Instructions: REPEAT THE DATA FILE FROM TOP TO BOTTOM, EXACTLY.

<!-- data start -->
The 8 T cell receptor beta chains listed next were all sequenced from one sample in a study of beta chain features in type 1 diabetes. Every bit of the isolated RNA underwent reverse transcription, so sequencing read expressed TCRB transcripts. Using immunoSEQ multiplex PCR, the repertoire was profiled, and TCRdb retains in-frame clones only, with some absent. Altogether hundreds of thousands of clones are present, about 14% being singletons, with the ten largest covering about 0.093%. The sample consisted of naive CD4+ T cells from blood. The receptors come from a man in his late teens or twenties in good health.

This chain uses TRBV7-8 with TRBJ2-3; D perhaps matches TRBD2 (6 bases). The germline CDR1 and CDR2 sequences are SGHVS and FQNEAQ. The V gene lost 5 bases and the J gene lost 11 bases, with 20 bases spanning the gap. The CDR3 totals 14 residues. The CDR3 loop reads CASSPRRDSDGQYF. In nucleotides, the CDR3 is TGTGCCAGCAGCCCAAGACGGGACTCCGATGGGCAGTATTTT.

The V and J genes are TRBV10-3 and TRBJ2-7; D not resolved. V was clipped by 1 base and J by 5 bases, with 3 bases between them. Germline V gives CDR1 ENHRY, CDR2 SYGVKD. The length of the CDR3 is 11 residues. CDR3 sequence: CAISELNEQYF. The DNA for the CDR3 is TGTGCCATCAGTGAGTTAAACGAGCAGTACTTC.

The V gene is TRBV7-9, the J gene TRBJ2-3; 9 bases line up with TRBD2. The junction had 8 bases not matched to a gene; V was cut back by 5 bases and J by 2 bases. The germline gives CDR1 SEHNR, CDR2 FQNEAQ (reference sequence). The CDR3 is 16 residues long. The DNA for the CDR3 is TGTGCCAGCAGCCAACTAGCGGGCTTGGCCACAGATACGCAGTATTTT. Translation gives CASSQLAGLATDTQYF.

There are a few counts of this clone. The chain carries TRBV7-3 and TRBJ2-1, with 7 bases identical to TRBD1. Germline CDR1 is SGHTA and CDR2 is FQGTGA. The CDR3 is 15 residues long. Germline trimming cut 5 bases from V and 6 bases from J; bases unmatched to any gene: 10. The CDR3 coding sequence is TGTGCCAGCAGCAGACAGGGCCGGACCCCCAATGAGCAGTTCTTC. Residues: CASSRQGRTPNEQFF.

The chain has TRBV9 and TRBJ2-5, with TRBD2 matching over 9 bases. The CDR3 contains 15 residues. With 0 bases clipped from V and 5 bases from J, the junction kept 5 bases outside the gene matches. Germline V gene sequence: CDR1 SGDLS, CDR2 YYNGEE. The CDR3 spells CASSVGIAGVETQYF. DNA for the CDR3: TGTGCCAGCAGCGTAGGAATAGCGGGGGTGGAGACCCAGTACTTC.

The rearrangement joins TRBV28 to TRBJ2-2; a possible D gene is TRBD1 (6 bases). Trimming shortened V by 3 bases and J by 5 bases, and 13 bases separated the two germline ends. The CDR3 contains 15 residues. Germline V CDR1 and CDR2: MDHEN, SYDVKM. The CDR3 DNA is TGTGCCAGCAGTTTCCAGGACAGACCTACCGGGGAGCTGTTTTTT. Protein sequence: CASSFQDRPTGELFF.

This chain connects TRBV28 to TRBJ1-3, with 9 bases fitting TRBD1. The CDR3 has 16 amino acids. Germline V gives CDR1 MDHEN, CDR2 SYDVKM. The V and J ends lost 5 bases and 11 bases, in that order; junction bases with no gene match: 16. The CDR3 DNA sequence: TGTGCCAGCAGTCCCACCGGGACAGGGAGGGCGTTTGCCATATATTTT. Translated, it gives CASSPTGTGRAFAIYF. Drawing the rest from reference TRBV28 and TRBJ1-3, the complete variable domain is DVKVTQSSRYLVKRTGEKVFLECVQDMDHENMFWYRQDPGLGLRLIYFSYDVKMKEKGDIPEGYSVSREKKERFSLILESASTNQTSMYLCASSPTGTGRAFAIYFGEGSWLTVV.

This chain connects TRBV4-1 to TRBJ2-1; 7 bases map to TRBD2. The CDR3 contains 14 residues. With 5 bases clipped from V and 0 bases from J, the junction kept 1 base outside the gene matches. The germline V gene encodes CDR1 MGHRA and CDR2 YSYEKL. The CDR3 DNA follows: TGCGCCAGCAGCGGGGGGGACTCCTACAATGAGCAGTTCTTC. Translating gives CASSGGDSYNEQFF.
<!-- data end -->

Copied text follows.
The 8 T cell receptor beta chains listed next were all sequenced from one sample in a study of beta chain features in type 1 diabetes. Every bit of the isolated RNA underwent reverse transcription, so sequencing read expressed TCRB transcripts. Using immunoSEQ multiplex PCR, the repertoire was profiled, and TCRdb retains in-frame clones only, with some absent. Altogether hundreds of thousands of clones are present, about 14% being singletons, with the ten largest covering about 0.093%. The sample consisted of naive CD4+ T cells from blood. The receptors come from a man in his late teens or twenties in good health.

This chain uses TRBV7-8 with TRBJ2-3; D perhaps matches TRBD2 (6 bases). The germline CDR1 and CDR2 sequences are SGHVS and FQNEAQ. The V gene lost 5 bases and the J gene lost 11 bases, with 20 bases spanning the gap. The CDR3 totals 14 residues. The CDR3 loop reads CASSPRRDSDGQYF. In nucleotides, the CDR3 is TGTGCCAGCAGCCCAAGACGGGACTCCGATGGGCAGTATTTT.

The V and J genes are TRBV10-3 and TRBJ2-7; D not resolved. V was clipped by 1 base and J by 5 bases, with 3 bases between them. Germline V gives CDR1 ENHRY, CDR2 SYGVKD. The length of the CDR3 is 11 residues. CDR3 sequence: CAISELNEQYF. The DNA for the CDR3 is TGTGCCATCAGTGAGTTAAACGAGCAGTACTTC.

The V gene is TRBV7-9, the J gene TRBJ2-3; 9 bases line up with TRBD2. The junction had 8 bases not matched to a gene; V was cut back by 5 bases and J by 2 bases. The germline gives CDR1 SEHNR, CDR2 FQNEAQ (reference sequence). The CDR3 is 16 residues long. The DNA for the CDR3 is TGTGCCAGCAGCCAACTAGCGGGCTTGGCCACAGATACGCAGTATTTT. Translation gives CASSQLAGLATDTQYF.

There are a few counts of this clone. The chain carries TRBV7-3 and TRBJ2-1, with 7 bases identical to TRBD1. Germline CDR1 is SGHTA and CDR2 is FQGTGA. The CDR3 is 15 residues long. Germline trimming cut 5 bases from V and 6 bases from J; bases unmatched to any gene: 10. The CDR3 coding sequence is TGTGCCAGCAGCAGACAGGGCCGGACCCCCAATGAGCAGTTCTTC. Residues: CASSRQGRTPNEQFF.

The chain has TRBV9 and TRBJ2-5, with TRBD2 matching over 9 bases. The CDR3 contains 15 residues. With 0 bases clipped from V and 5 bases from J, the junction kept 5 bases outside the gene matches. Germline V gene sequence: CDR1 SGDLS, CDR2 YYNGEE. The CDR3 spells CASSVGIAGVETQYF. DNA for the CDR3: TGTGCCAGCAGCGTAGGAATAGCGGGGGTGGAGACCCAGTACTTC.

The rearrangement joins TRBV28 to TRBJ2-2; a possible D gene is TRBD1 (6 bases). Trimming shortened V by 3 bases and J by 5 bases, and 13 bases separated the two germline ends. The CDR3 contains 15 residues. Germline V CDR1 and CDR2: MDHEN, SYDVKM. The CDR3 DNA is TGTGCCAGCAGTTTCCAGGACAGACCTACCGGGGAGCTGTTTTTT. Protein sequence: CASSFQDRPTGELFF.

This chain connects TRBV28 to TRBJ1-3, with 9 bases fitting TRBD1. The CDR3 has 16 amino acids. Germline V gives CDR1 MDHEN, CDR2 SYDVKM. The V and J ends lost 5 bases and 11 bases, in that order; junction bases with no gene match: 16. The CDR3 DNA sequence: TGTGCCAGCAGTCCCACCGGGACAGGGAGGGCGTTTGCCATATATTTT. Translated, it gives CASSPTGTGRAFAIYF. Drawing the rest from reference TRBV28 and TRBJ1-3, the complete variable domain is DVKVTQSSRYLVKRTGEKVFLECVQDMDHENMFWYRQDPGLGLRLIYFSYDVKMKEKGDIPEGYSVSREKKERFSLILESASTNQTSMYLCASSPTGTGRAFAIYFGEGSWLTVV.

This chain connects TRBV4-1 to TRBJ2-1; 7 bases map to TRBD2. The CDR3 contains 14 residues. With 5 bases clipped from V and 0 bases from J, the junction kept 1 base outside the gene matches. The germline V gene encodes CDR1 MGHRA and CDR2 YSYEKL. The CDR3 DNA follows: TGCGCCAGCAGCGGGGGGGACTCCTACAATGAGCAGTTCTTC. Translating gives CASSGGDSYNEQFF.